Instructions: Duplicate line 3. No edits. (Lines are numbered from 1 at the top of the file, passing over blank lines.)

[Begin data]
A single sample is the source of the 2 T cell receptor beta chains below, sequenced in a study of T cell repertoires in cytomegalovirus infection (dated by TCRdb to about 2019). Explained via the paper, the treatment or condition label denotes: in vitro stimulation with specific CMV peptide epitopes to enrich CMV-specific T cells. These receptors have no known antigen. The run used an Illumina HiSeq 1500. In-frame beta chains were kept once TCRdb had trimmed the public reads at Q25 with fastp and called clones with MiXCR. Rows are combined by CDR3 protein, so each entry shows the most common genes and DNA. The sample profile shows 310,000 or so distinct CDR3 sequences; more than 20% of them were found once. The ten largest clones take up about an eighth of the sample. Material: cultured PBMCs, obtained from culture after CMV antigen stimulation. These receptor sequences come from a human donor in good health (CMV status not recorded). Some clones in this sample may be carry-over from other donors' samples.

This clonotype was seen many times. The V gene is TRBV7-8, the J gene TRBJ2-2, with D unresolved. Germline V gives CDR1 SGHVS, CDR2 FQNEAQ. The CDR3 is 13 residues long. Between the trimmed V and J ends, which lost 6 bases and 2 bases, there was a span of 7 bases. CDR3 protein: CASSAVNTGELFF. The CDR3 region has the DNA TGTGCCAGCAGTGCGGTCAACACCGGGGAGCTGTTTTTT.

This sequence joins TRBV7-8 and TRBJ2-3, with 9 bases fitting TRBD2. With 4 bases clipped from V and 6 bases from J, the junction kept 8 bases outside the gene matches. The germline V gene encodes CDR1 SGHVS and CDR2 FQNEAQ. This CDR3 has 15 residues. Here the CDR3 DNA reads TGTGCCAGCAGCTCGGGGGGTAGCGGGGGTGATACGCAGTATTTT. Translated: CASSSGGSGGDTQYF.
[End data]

This sequence joins TRBV7-8 and TRBJ2-3, with 9 bases fitting TRBD2. With 4 bases clipped from V and 6 bases from J, the junction kept 8 bases outside the gene matches. The germline V gene encodes CDR1 SGHVS and CDR2 FQNEAQ. This CDR3 has 15 residues. Here the CDR3 DNA reads TGTGCCAGCAGCTCGGGGGGTAGCGGGGGTGATACGCAGTATTTT. Translated: CASSSGGSGGDTQYF.